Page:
US stock indexes edge higher after a big gain
28 November 2018 – Stocks wobbled last night as large high-dividend stocks rose and smaller companies sank. Major indexes were coming off big gains the day before.
Big health care companies including Johnson & Johnson rallied, as did telecommunications and household goods makers. Steel and other materials makers skidded, and a steep loss for United Technologies pulled defense contractors lower.
Technology companies rose even though President Donald Trump said he expects more tariffs on goods imported from China, some of which would hit products like computers and smartphones. Trump is scheduled to meet with Chinese President Xi Jinping during the Group of 20 summit in Argentina later this week.
“It is not unexpected that the administration would ramp up their threats moving into that meeting,” said Tracie McMillion, head of global asset allocation for the Wells Fargo Investment Institute. She said trading will probably be volatile for the rest of the week, but stocks are likely to rise if the two sides are able to strike even a very general agreement.
The S&P 500 index rose 8.72 points, or 0.3 percent, to 2,682.17. The index jumped 1.6 percent Monday. The Dow Jones Industrial Average added 108.49 points, or 0.4 percent, to 24,748.73. The Nasdaq composite inched up 0.85 points to 7,082.80 after surging 2.1 percent a day earlier.
With two months of volatility on investors’ minds and more likely to come, Wall Street gravitated toward safer, high-dividend communications, utility and consumer goods companies. Verizon gained 2.5 percent to $60.65, Public Service Enterprise Group climbed 1.5 percent to $54.29 and cigarette maker Altria Group rose 1.1 percent to $53.79 as tobacco companies recovered some of their recent losses.
Smaller companies, especially in heavy industry and retail, took steeper losses. The Russell 2000 index of smaller-company stocks slid 13.10 points, or 0.9 percent, to 1,492.86.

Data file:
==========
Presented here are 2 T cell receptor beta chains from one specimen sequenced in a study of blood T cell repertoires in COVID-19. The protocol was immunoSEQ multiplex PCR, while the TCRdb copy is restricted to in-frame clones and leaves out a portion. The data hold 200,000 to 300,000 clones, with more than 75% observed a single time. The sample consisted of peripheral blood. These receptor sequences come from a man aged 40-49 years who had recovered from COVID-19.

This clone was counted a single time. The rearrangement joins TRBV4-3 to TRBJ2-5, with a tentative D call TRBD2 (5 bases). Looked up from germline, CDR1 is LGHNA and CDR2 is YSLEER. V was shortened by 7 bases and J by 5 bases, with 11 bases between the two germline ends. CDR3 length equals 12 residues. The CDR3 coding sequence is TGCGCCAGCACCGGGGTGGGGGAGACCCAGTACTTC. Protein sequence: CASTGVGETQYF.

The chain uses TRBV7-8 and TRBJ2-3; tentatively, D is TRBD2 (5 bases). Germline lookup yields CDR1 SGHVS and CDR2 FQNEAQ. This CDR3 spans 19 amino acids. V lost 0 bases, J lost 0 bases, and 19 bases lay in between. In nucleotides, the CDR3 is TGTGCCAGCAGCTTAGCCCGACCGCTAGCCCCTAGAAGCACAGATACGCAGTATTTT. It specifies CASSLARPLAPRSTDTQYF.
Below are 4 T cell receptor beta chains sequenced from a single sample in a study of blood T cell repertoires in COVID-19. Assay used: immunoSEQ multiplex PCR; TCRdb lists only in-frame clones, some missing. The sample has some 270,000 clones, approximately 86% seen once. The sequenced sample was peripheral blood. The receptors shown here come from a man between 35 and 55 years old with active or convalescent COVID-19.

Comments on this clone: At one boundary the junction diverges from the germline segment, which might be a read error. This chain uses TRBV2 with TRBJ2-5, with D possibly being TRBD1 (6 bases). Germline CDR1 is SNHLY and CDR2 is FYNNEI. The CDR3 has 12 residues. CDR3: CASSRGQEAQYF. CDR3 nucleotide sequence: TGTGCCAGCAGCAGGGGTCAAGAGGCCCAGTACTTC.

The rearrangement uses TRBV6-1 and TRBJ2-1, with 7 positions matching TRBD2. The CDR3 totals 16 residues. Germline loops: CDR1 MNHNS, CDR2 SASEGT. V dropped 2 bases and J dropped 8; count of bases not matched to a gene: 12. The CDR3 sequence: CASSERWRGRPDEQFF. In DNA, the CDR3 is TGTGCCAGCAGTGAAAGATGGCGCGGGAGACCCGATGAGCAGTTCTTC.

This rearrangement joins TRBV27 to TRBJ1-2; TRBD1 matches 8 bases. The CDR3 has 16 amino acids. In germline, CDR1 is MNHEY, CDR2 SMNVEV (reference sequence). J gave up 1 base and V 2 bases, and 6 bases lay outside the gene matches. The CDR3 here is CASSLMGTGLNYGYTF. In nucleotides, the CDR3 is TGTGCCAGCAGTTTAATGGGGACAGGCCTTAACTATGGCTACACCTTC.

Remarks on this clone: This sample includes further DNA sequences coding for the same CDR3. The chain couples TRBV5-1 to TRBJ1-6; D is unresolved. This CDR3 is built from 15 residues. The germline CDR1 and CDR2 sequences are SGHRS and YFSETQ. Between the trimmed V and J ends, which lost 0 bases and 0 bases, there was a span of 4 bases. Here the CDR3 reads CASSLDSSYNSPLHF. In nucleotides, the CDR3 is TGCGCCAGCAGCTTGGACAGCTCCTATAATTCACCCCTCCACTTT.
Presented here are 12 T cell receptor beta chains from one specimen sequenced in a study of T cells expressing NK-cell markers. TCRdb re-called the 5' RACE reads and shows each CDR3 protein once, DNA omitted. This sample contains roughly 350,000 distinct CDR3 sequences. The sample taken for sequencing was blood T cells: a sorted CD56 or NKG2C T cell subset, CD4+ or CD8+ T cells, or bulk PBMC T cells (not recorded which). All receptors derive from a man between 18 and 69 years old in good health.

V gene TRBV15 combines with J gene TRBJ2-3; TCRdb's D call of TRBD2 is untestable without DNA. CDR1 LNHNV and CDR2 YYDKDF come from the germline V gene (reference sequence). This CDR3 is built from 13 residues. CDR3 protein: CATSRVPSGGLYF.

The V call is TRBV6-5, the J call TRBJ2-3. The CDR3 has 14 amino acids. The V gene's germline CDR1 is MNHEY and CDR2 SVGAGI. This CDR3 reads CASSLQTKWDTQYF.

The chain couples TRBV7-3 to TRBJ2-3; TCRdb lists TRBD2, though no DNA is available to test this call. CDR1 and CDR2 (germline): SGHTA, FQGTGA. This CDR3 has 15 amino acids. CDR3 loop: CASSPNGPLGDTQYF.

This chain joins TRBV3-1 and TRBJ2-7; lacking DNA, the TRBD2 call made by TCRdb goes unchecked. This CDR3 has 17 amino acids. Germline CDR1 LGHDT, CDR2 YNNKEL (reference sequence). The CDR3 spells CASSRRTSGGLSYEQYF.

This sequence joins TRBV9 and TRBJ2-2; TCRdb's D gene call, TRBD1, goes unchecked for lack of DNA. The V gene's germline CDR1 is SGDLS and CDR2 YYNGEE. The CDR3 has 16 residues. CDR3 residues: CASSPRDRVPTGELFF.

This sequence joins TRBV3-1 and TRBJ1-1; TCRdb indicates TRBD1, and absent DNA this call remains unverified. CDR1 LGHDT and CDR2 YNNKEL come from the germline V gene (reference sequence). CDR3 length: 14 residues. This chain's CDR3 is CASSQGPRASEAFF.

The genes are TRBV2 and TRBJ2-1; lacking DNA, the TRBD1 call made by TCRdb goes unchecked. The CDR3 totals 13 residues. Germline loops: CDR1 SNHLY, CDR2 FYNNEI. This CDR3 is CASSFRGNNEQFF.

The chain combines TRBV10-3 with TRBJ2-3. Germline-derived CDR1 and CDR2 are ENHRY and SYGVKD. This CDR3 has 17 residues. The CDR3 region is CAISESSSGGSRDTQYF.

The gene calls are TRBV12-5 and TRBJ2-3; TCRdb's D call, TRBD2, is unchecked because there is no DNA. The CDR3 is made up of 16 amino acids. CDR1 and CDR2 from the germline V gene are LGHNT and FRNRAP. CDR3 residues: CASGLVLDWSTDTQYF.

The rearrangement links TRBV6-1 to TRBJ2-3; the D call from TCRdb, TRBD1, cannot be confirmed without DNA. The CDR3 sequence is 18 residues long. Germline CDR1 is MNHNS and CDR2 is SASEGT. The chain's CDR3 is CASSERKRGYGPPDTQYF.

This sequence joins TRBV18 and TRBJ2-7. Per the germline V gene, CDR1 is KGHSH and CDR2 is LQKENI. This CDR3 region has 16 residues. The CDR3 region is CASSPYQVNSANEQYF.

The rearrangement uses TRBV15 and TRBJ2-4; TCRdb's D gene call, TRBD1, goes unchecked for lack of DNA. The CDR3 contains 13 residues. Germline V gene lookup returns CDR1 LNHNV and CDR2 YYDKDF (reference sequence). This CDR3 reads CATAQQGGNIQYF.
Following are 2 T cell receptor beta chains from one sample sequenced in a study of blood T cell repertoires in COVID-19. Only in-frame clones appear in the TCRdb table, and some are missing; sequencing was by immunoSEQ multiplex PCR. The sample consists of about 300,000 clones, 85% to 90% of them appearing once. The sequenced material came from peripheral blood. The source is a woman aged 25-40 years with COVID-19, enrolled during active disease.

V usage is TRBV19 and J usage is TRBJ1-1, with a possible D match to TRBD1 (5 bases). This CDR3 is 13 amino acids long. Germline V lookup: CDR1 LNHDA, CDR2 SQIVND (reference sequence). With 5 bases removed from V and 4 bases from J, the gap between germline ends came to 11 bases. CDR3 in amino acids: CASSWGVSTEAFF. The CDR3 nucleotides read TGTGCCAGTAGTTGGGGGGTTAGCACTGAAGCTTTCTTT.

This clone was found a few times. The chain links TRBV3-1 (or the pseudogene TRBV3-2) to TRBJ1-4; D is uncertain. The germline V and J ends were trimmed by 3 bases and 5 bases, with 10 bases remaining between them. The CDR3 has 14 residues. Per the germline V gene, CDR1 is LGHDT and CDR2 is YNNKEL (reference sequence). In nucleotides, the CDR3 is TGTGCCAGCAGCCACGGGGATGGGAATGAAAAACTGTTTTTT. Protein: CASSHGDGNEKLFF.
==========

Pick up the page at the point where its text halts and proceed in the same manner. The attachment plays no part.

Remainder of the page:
Those companies made big gains at the end of 2017, when Republicans passed a corporate tax cut. The Russell 2000 set a record high in late August but is now down 2.8 percent for the year.
“Later in the (economic) cycle, the cost of borrowing impacts small businesses,” said McMillion. “Not being able to hire the labor that they need to continue to grow could be a factor in that as well.”
United Technologies said it will split into three companies now that it has finished its purchase of aviation electronics maker Rockwell Collins. The company’s aerospace and defense industry business will keep the United Technologies name, while its Otis elevator business and Carrier air conditioner and building systems unit will become separate companies.
Investors weren’t impressed with the company’s forecasts for Rockwell Collins. United Technologies also said it doesn’t expect to buy back any more of its stock during the breakup, which could take up to two years. The stock fell 4.1 percent to $122.68.
Other defense companies also dipped. Northrop Grumman fell 2.1 percent to $260.34 and Raytheon gave up 1.7 percent to $171.67.
Spirit Airlines surged 15.3 percent to $58.76 after it forecast a big jump in revenue in the fourth quarter. Investors were hopeful that other airlines might see similar gains. Delta climbed 2.8 percent to $58.31 and United Continental picked up 1.8 percent to $93.38.